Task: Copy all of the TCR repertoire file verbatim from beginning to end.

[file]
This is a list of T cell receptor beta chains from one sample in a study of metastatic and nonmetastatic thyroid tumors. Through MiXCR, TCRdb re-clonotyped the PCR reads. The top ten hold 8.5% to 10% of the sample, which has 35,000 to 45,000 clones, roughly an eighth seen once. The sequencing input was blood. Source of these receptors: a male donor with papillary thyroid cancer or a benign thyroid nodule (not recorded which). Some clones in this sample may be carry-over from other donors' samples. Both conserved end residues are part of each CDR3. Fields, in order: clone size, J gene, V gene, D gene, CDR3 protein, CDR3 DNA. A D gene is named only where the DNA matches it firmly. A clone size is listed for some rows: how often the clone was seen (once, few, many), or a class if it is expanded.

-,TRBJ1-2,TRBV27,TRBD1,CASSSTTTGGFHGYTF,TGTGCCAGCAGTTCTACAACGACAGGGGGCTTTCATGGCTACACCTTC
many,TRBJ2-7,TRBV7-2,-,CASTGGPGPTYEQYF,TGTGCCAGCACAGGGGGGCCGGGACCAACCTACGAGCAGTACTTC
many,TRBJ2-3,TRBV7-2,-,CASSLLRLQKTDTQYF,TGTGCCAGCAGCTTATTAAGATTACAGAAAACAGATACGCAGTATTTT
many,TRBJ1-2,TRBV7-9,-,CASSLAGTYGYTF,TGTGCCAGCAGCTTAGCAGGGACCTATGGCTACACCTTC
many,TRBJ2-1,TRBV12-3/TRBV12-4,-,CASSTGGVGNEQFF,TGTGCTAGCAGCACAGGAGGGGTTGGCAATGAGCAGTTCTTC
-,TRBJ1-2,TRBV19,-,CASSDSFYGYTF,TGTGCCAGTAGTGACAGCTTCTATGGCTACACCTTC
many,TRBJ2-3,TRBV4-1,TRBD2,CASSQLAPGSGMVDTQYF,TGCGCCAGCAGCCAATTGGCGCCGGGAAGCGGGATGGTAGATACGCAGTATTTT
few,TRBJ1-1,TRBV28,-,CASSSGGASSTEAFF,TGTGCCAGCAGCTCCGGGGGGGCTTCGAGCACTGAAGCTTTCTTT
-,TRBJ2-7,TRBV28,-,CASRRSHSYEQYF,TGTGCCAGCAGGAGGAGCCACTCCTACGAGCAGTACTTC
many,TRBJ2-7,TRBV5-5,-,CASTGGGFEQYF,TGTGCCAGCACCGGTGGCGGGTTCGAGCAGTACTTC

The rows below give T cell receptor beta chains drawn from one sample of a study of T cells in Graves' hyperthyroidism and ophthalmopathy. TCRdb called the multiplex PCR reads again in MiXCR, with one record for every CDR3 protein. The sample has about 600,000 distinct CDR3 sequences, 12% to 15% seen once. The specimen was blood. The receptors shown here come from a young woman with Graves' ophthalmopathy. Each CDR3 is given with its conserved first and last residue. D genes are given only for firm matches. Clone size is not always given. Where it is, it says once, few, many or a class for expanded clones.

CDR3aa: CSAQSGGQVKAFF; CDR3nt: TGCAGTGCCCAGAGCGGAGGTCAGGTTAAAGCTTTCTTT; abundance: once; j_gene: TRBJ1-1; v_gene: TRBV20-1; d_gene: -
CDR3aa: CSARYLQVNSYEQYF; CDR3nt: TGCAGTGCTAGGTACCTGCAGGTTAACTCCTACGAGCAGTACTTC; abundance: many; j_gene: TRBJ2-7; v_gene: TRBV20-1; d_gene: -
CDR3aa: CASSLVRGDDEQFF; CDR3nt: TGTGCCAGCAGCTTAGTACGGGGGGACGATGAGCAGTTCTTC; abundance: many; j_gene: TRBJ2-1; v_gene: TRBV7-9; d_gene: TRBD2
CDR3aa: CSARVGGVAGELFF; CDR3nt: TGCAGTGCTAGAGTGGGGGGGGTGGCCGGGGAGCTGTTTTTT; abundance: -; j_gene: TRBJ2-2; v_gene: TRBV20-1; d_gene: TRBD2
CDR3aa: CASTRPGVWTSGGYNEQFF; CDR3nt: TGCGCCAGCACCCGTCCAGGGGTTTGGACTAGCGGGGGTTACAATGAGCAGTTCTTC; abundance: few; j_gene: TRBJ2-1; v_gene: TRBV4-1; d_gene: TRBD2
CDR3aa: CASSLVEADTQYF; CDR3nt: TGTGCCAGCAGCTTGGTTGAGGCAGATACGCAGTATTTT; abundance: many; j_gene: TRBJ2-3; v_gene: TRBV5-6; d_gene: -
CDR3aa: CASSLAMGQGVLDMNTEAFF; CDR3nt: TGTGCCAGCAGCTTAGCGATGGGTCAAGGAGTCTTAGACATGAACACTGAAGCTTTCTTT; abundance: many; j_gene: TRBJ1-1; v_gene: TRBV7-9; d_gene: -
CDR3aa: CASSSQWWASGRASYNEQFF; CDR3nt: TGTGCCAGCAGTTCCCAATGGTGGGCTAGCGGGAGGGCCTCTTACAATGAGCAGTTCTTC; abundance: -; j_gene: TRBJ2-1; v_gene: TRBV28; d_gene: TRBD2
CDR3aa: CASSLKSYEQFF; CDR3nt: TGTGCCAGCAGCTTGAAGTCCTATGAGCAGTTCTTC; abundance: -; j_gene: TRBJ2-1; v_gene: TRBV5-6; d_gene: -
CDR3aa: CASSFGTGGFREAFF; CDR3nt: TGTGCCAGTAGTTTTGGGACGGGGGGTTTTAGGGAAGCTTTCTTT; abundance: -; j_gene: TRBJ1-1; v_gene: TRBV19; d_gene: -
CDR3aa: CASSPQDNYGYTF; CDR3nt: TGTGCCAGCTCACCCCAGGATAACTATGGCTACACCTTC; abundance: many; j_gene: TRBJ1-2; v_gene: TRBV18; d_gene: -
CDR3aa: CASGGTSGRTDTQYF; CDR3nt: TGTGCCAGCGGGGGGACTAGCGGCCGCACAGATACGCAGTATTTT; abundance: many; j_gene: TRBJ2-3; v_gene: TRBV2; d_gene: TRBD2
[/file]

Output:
This is a list of T cell receptor beta chains from one sample in a study of metastatic and nonmetastatic thyroid tumors. Through MiXCR, TCRdb re-clonotyped the PCR reads. The top ten hold 8.5% to 10% of the sample, which has 35,000 to 45,000 clones, roughly an eighth seen once. The sequencing input was blood. Source of these receptors: a male donor with papillary thyroid cancer or a benign thyroid nodule (not recorded which). Some clones in this sample may be carry-over from other donors' samples. Both conserved end residues are part of each CDR3. Fields, in order: clone size, J gene, V gene, D gene, CDR3 protein, CDR3 DNA. A D gene is named only where the DNA matches it firmly. A clone size is listed for some rows: how often the clone was seen (once, few, many), or a class if it is expanded.

-,TRBJ1-2,TRBV27,TRBD1,CASSSTTTGGFHGYTF,TGTGCCAGCAGTTCTACAACGACAGGGGGCTTTCATGGCTACACCTTC
many,TRBJ2-7,TRBV7-2,-,CASTGGPGPTYEQYF,TGTGCCAGCACAGGGGGGCCGGGACCAACCTACGAGCAGTACTTC
many,TRBJ2-3,TRBV7-2,-,CASSLLRLQKTDTQYF,TGTGCCAGCAGCTTATTAAGATTACAGAAAACAGATACGCAGTATTTT
many,TRBJ1-2,TRBV7-9,-,CASSLAGTYGYTF,TGTGCCAGCAGCTTAGCAGGGACCTATGGCTACACCTTC
many,TRBJ2-1,TRBV12-3/TRBV12-4,-,CASSTGGVGNEQFF,TGTGCTAGCAGCACAGGAGGGGTTGGCAATGAGCAGTTCTTC
-,TRBJ1-2,TRBV19,-,CASSDSFYGYTF,TGTGCCAGTAGTGACAGCTTCTATGGCTACACCTTC
many,TRBJ2-3,TRBV4-1,TRBD2,CASSQLAPGSGMVDTQYF,TGCGCCAGCAGCCAATTGGCGCCGGGAAGCGGGATGGTAGATACGCAGTATTTT
few,TRBJ1-1,TRBV28,-,CASSSGGASSTEAFF,TGTGCCAGCAGCTCCGGGGGGGCTTCGAGCACTGAAGCTTTCTTT
-,TRBJ2-7,TRBV28,-,CASRRSHSYEQYF,TGTGCCAGCAGGAGGAGCCACTCCTACGAGCAGTACTTC
many,TRBJ2-7,TRBV5-5,-,CASTGGGFEQYF,TGTGCCAGCACCGGTGGCGGGTTCGAGCAGTACTTC

The rows below give T cell receptor beta chains drawn from one sample of a study of T cells in Graves' hyperthyroidism and ophthalmopathy. TCRdb called the multiplex PCR reads again in MiXCR, with one record for every CDR3 protein. The sample has about 600,000 distinct CDR3 sequences, 12% to 15% seen once. The specimen was blood. The receptors shown here come from a young woman with Graves' ophthalmopathy. Each CDR3 is given with its conserved first and last residue. D genes are given only for firm matches. Clone size is not always given. Where it is, it says once, few, many or a class for expanded clones.

CDR3aa: CSAQSGGQVKAFF; CDR3nt: TGCAGTGCCCAGAGCGGAGGTCAGGTTAAAGCTTTCTTT; abundance: once; j_gene: TRBJ1-1; v_gene: TRBV20-1; d_gene: -
CDR3aa: CSARYLQVNSYEQYF; CDR3nt: TGCAGTGCTAGGTACCTGCAGGTTAACTCCTACGAGCAGTACTTC; abundance: many; j_gene: TRBJ2-7; v_gene: TRBV20-1; d_gene: -
CDR3aa: CASSLVRGDDEQFF; CDR3nt: TGTGCCAGCAGCTTAGTACGGGGGGACGATGAGCAGTTCTTC; abundance: many; j_gene: TRBJ2-1; v_gene: TRBV7-9; d_gene: TRBD2
CDR3aa: CSARVGGVAGELFF; CDR3nt: TGCAGTGCTAGAGTGGGGGGGGTGGCCGGGGAGCTGTTTTTT; abundance: -; j_gene: TRBJ2-2; v_gene: TRBV20-1; d_gene: TRBD2
CDR3aa: CASTRPGVWTSGGYNEQFF; CDR3nt: TGCGCCAGCACCCGTCCAGGGGTTTGGACTAGCGGGGGTTACAATGAGCAGTTCTTC; abundance: few; j_gene: TRBJ2-1; v_gene: TRBV4-1; d_gene: TRBD2
CDR3aa: CASSLVEADTQYF; CDR3nt: TGTGCCAGCAGCTTGGTTGAGGCAGATACGCAGTATTTT; abundance: many; j_gene: TRBJ2-3; v_gene: TRBV5-6; d_gene: -
CDR3aa: CASSLAMGQGVLDMNTEAFF; CDR3nt: TGTGCCAGCAGCTTAGCGATGGGTCAAGGAGTCTTAGACATGAACACTGAAGCTTTCTTT; abundance: many; j_gene: TRBJ1-1; v_gene: TRBV7-9; d_gene: -
CDR3aa: CASSSQWWASGRASYNEQFF; CDR3nt: TGTGCCAGCAGTTCCCAATGGTGGGCTAGCGGGAGGGCCTCTTACAATGAGCAGTTCTTC; abundance: -; j_gene: TRBJ2-1; v_gene: TRBV28; d_gene: TRBD2
CDR3aa: CASSLKSYEQFF; CDR3nt: TGTGCCAGCAGCTTGAAGTCCTATGAGCAGTTCTTC; abundance: -; j_gene: TRBJ2-1; v_gene: TRBV5-6; d_gene: -
CDR3aa: CASSFGTGGFREAFF; CDR3nt: TGTGCCAGTAGTTTTGGGACGGGGGGTTTTAGGGAAGCTTTCTTT; abundance: -; j_gene: TRBJ1-1; v_gene: TRBV19; d_gene: -
CDR3aa: CASSPQDNYGYTF; CDR3nt: TGTGCCAGCTCACCCCAGGATAACTATGGCTACACCTTC; abundance: many; j_gene: TRBJ1-2; v_gene: TRBV18; d_gene: -
CDR3aa: CASGGTSGRTDTQYF; CDR3nt: TGTGCCAGCGGGGGGACTAGCGGCCGCACAGATACGCAGTATTTT; abundance: many; j_gene: TRBJ2-3; v_gene: TRBV2; d_gene: TRBD2